As things currently stand, the Dodgers are planning to send out Hyun-jin Ryu against Adam Wainwright in tomorrow’s Game 3, and Ricky Nolasco in Tuesday’s Game 4 against Lance Lynn. If the series goes beyond that, the Dodger rotation is lined up for Clayton Kershaw in Game 5, Zack Greinke in Game 6, and Ryu again in Game 7.
You may remember that this was the plan in the NLDS, too — Ryu in Game 3, Nolasco in Game 4, Kershaw ready for a possible Game 5. That didn’t happen, of course, because Kershaw came back on short rest to start Game 4 instead. And I’m telling you right now, there’s no way that Nolasco starts Game 4 this time around either.
Yes, that’s despite Don Mattingly saying that “we haven’t talked not even once on using Zack on short rest” and then immediately changing the subject to trying to “regroup”. I assume I don’t need to remind you not to ever, ever trust the statements of baseball officials in public — it was only a few days ago that Rick Honeycutt was flat-out insisting that Kershaw wouldn’t start Game 4 of the NLDS, don’t forget, and Mattingly all but admitted to the press earlier this year that he wasn’t always truthful to them.
That’s especially the case when you look at how Greinke himself replied to Dayn Perry when asked about it:
”I mean, I could probably respond to it [the question], but I might give information out that we might want to keep a secret, so I just won’t respond to that question for that reason.”
Greinke’s not known to be a man who plays games with the media, so you tell me if that sounds like a guy who hasn’t had a talk “not even once” about starting on three days rest.
Unlike Kershaw, Greinke has started on short rest before… sort of. Last year, he actually started three straight games for Milwaukee, but that was more than a little bit of a fluke. Greinke made only 4 pitches on July 7 before being ejected, so the Brewers brought him back the next day; since that was the final game before the All-Star break, he also started their first game back on July 13. In 2007, he spent most of the year in the bullpen, and moved into the rotation in late August, three days after a relief appearance.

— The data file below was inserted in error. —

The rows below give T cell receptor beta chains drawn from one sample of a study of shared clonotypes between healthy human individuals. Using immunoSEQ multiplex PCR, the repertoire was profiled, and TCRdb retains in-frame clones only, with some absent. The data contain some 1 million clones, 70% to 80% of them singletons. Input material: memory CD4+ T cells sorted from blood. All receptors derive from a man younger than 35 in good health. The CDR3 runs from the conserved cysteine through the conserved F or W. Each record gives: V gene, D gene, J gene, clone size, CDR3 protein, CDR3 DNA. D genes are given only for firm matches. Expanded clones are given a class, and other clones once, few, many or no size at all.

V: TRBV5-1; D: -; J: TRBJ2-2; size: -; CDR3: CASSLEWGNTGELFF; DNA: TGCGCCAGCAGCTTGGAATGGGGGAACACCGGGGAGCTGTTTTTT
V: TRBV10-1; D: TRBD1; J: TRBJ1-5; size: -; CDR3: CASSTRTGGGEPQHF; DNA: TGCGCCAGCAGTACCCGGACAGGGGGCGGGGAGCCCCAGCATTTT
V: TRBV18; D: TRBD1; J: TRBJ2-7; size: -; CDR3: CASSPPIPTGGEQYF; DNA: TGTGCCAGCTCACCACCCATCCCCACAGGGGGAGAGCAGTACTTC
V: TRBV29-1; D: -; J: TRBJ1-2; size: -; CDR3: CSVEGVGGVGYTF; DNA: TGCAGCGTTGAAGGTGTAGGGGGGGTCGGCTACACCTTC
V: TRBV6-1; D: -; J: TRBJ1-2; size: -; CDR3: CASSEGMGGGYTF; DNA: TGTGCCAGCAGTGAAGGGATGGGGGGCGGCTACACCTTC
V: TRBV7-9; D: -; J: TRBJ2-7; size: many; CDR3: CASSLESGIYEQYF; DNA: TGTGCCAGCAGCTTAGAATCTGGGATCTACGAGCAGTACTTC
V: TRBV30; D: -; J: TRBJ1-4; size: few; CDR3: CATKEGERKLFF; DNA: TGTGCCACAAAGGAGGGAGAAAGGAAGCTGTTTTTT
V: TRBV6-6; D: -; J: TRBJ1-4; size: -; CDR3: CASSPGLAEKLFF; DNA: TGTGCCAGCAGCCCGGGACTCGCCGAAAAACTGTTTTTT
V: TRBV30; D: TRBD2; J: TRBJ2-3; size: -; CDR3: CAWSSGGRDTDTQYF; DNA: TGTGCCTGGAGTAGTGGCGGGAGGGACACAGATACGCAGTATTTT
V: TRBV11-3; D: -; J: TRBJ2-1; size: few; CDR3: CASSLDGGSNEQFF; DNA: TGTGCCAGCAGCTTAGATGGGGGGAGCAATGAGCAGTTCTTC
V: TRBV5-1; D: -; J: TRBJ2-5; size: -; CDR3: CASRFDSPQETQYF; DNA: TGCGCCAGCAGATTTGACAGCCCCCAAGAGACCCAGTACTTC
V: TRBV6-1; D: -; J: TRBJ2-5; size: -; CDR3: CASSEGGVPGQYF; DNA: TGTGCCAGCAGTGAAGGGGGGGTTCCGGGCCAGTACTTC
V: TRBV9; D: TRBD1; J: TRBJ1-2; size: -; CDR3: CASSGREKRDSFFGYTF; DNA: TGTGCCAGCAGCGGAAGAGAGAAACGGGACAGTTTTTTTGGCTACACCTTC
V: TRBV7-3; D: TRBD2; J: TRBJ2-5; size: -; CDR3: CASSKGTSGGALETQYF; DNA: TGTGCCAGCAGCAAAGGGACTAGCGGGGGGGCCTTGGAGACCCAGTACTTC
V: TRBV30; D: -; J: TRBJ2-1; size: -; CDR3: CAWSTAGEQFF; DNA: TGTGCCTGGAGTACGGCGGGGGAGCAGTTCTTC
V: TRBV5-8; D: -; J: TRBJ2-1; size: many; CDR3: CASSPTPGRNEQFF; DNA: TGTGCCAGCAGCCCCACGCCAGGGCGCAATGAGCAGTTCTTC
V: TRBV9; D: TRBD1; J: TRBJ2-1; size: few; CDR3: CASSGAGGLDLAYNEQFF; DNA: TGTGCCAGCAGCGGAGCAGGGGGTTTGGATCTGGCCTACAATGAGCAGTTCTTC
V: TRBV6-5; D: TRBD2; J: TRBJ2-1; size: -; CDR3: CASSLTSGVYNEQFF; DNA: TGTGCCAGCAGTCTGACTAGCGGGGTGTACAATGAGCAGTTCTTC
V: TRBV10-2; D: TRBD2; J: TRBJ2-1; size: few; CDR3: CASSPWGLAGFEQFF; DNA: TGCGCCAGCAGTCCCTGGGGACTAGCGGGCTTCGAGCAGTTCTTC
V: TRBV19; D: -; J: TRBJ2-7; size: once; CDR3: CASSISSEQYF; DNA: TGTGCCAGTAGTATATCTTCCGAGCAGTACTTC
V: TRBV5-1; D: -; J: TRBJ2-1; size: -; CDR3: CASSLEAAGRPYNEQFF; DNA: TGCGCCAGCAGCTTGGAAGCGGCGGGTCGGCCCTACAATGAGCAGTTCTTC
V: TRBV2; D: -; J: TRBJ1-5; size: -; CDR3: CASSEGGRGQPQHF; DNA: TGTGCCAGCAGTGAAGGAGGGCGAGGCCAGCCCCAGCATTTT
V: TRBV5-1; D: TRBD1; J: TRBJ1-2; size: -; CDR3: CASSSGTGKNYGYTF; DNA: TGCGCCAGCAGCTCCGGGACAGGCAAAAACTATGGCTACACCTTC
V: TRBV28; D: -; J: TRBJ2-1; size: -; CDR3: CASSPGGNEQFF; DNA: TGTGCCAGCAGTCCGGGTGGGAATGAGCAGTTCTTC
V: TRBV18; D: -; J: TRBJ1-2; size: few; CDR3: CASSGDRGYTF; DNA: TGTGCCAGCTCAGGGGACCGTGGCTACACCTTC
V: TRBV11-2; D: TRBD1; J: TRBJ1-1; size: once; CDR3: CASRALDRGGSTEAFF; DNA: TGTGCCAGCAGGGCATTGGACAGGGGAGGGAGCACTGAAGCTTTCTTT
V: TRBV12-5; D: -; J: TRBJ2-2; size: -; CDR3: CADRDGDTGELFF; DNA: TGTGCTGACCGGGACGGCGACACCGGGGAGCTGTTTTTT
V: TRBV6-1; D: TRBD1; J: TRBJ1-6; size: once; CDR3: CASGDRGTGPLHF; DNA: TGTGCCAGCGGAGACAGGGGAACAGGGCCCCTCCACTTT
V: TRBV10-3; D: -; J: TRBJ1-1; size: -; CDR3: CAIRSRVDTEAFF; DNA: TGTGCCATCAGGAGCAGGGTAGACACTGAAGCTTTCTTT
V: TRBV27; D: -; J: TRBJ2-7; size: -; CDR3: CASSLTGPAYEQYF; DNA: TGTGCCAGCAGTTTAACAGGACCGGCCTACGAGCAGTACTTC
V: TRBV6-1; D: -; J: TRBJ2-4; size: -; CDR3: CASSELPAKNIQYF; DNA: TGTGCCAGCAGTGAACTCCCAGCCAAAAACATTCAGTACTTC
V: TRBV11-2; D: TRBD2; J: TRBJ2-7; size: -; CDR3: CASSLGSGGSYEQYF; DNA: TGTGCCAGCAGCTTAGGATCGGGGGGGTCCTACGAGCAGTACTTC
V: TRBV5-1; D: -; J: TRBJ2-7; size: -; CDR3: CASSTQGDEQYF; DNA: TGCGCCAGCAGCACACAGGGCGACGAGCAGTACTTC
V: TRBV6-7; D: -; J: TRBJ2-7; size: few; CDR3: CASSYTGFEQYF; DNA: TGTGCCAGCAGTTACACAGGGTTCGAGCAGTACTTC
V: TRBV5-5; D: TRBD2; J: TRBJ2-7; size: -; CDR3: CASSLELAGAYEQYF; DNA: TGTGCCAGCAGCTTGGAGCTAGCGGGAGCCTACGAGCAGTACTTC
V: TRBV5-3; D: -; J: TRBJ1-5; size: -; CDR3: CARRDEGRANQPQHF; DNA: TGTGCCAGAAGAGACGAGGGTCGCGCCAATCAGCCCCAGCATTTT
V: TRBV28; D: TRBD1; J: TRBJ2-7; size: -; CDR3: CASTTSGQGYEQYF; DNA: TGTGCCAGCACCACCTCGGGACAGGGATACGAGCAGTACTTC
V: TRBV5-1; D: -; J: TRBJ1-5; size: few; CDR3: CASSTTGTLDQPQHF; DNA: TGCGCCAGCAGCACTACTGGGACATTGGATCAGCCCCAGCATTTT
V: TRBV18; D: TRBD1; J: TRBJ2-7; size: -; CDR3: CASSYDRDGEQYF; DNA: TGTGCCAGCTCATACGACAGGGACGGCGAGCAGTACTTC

The only two times that Greinke made real starts on short rest came in the midst of another playoff run, in 2011. He started the season finale on three days rest as the Brewers tried to secure home field advantage (six innings, two earned runs) and then again in Game 2 over Shaun Marcum against Arizona. That was one of the weirder starts of his career, because he struck out seven and walked none, but also allowed three homers. Part of the decision-making at the time? That Greinke had a low season innings count after missing time due to a broken bone suffered in a freak accident (he’d broken a rib in a basketball game). That doesn’t sound familiar, does it?
It’s fair to remember that Greinke missed much of the spring with right elbow soreness, though that hasn’t been an issue so far as we know this season. Over his last four starts, dating back nearly a month, he’s thrown only 345 pitches, an average of about 86 per. Over the same time frame, Nolasco has thrown 186, but that’s because he hasn’t started in well over two weeks, an entirely separate concern. You really think that Mattingly, still without a contract for 2014, is going to down with Nolasco, if the series is 3-0? Or risk going down 3-1, if they win tomorrow? Not a chance.
Ryu will start tomorrow, of course; he has to. But then starting Greinke in Game 4 allows you to start Kershaw in Game 5, also on short rest. That’s not ideal, of course, but remember that he only threw 72 pitches in Game 2, which is why I didn’t hate the move to lift him nearly as much as everyone else did.
That does, of course, leave you in a bit of a spot for Game 6. Ryu on short rest? Nolasco then? Edinson Volquez? But without ignoring the issue, that’s a problem for later. If you don’t even survive long enough to see Game 6, then it’s not a problem, because right now, it’s far from a guarantee. We’ve already seen Nolasco get pushed aside once. With the season on the line, it’s going to happen again. Believe it.